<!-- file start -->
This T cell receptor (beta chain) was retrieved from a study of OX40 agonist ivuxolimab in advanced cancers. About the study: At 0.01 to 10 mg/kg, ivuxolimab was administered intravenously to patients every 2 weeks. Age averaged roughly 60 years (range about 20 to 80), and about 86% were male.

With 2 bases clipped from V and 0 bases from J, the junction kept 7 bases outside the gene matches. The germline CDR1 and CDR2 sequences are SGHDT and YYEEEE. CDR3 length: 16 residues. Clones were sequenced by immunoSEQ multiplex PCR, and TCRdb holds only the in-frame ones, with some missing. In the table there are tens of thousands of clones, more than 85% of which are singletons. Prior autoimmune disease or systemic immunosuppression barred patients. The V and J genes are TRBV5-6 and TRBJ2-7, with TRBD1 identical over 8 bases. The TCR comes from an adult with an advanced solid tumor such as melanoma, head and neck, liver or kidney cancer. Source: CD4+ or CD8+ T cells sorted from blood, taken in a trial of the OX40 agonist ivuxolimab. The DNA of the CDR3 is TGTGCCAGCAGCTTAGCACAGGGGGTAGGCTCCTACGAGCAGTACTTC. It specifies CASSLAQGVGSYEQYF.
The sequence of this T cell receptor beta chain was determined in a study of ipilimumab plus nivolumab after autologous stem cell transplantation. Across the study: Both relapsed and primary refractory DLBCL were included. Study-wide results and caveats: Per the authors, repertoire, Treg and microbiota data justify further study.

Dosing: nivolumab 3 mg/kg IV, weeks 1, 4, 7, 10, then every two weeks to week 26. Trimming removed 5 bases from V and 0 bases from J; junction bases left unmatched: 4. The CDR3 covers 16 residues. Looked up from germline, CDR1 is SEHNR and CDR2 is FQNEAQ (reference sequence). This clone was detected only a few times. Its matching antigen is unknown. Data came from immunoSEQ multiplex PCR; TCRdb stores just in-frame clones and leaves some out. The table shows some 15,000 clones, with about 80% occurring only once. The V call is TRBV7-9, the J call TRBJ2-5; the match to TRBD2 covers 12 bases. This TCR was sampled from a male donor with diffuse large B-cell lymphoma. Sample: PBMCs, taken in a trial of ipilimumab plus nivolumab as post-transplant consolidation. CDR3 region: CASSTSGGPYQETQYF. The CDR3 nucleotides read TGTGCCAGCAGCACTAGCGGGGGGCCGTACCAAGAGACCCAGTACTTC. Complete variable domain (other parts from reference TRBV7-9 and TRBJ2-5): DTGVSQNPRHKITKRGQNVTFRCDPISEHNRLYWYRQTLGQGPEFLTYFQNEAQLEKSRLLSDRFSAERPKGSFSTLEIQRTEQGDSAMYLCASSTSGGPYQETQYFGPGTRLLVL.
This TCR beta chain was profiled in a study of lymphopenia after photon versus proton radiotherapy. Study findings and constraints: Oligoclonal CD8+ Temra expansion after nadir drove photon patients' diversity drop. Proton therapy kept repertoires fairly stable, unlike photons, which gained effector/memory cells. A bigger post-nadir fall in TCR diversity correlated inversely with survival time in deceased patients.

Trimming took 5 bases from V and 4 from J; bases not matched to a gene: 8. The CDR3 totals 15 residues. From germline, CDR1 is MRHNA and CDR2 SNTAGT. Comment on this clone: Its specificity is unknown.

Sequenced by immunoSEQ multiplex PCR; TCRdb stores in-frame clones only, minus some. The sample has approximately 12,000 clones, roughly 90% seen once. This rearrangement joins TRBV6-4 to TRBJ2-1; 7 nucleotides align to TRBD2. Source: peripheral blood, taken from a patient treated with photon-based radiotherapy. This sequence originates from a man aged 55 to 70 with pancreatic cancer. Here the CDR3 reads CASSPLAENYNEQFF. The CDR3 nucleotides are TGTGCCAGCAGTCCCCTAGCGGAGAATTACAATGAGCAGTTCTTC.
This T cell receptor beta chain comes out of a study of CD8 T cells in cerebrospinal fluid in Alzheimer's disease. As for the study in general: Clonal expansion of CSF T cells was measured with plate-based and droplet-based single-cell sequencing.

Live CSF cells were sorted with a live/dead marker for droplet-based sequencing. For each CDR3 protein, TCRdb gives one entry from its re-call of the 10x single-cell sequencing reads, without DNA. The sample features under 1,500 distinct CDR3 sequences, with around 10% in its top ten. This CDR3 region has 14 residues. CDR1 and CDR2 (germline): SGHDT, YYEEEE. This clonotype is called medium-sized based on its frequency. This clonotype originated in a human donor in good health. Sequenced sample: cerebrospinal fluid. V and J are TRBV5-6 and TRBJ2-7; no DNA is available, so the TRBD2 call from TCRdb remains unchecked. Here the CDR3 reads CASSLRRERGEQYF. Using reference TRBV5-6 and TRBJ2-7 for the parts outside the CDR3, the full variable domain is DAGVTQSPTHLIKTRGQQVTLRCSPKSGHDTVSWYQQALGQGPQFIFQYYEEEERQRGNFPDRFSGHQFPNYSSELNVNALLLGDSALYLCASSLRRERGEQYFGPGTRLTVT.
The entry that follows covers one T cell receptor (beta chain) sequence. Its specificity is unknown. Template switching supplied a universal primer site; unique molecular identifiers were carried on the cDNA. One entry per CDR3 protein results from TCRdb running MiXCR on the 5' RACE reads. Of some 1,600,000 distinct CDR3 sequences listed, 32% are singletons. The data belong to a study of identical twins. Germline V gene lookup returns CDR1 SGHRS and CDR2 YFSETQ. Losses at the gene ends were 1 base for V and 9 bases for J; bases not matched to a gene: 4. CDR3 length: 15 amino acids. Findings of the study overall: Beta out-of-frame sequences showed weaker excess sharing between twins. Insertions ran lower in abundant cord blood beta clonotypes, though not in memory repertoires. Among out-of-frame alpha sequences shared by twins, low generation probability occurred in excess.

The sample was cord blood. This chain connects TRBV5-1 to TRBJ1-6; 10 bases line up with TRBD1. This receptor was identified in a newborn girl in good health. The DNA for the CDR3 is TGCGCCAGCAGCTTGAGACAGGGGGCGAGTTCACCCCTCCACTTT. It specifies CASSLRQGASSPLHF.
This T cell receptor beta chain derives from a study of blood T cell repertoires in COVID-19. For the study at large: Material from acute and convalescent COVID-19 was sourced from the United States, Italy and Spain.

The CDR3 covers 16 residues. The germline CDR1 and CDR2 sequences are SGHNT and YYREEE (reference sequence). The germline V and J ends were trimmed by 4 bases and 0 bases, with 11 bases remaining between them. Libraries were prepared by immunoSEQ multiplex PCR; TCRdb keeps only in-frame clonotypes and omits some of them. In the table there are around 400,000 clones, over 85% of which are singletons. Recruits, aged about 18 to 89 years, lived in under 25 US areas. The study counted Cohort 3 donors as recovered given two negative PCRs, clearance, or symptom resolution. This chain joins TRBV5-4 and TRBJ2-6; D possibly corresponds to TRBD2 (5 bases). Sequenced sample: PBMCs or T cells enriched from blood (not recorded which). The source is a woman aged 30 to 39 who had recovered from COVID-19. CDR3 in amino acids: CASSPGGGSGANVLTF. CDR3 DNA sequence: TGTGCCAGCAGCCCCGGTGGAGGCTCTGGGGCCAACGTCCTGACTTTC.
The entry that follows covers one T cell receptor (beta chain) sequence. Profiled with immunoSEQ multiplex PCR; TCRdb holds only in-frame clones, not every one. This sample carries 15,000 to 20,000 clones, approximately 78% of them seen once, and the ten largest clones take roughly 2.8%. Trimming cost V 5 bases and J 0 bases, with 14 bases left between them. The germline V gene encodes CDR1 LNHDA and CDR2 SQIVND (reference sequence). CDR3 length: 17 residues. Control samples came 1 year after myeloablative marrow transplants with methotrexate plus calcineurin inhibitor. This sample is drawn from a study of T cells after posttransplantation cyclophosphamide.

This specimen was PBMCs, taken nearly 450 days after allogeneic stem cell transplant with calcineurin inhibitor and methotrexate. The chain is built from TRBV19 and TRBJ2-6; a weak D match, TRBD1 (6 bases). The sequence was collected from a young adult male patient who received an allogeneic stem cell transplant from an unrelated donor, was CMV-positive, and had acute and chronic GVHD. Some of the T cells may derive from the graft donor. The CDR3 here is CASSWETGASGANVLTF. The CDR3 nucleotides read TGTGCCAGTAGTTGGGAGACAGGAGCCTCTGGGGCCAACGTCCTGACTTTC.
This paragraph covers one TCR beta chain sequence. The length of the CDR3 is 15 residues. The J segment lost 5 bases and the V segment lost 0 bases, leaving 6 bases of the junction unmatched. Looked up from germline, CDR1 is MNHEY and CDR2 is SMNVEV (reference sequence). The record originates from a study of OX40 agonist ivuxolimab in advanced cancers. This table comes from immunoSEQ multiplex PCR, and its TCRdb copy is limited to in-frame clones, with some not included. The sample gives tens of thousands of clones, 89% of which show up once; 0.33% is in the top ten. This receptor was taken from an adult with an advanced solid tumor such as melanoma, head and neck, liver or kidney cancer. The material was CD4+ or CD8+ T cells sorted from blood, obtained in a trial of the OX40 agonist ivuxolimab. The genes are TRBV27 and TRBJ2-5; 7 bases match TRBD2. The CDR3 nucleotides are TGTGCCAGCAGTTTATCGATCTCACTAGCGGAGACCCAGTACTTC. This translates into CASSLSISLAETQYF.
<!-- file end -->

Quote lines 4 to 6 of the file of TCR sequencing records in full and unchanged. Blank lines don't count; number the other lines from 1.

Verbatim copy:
Dosing: nivolumab 3 mg/kg IV, weeks 1, 4, 7, 10, then every two weeks to week 26. Trimming removed 5 bases from V and 0 bases from J; junction bases left unmatched: 4. The CDR3 covers 16 residues. Looked up from germline, CDR1 is SEHNR and CDR2 is FQNEAQ (reference sequence). This clone was detected only a few times. Its matching antigen is unknown. Data came from immunoSEQ multiplex PCR; TCRdb stores just in-frame clones and leaves some out. The table shows some 15,000 clones, with about 80% occurring only once. The V call is TRBV7-9, the J call TRBJ2-5; the match to TRBD2 covers 12 bases. This TCR was sampled from a male donor with diffuse large B-cell lymphoma. Sample: PBMCs, taken in a trial of ipilimumab plus nivolumab as post-transplant consolidation. CDR3 region: CASSTSGGPYQETQYF. The CDR3 nucleotides read TGTGCCAGCAGCACTAGCGGGGGGCCGTACCAAGAGACCCAGTACTTC. Complete variable domain (other parts from reference TRBV7-9 and TRBJ2-5): DTGVSQNPRHKITKRGQNVTFRCDPISEHNRLYWYRQTLGQGPEFLTYFQNEAQLEKSRLLSDRFSAERPKGSFSTLEIQRTEQGDSAMYLCASSTSGGPYQETQYFGPGTRLLVL.
This TCR beta chain was profiled in a study of lymphopenia after photon versus proton radiotherapy. Study findings and constraints: Oligoclonal CD8+ Temra expansion after nadir drove photon patients' diversity drop. Proton therapy kept repertoires fairly stable, unlike photons, which gained effector/memory cells. A bigger post-nadir fall in TCR diversity correlated inversely with survival time in deceased patients.

Trimming took 5 bases from V and 4 from J; bases not matched to a gene: 8. The CDR3 totals 15 residues. From germline, CDR1 is MRHNA and CDR2 SNTAGT. Comment on this clone: Its specificity is unknown.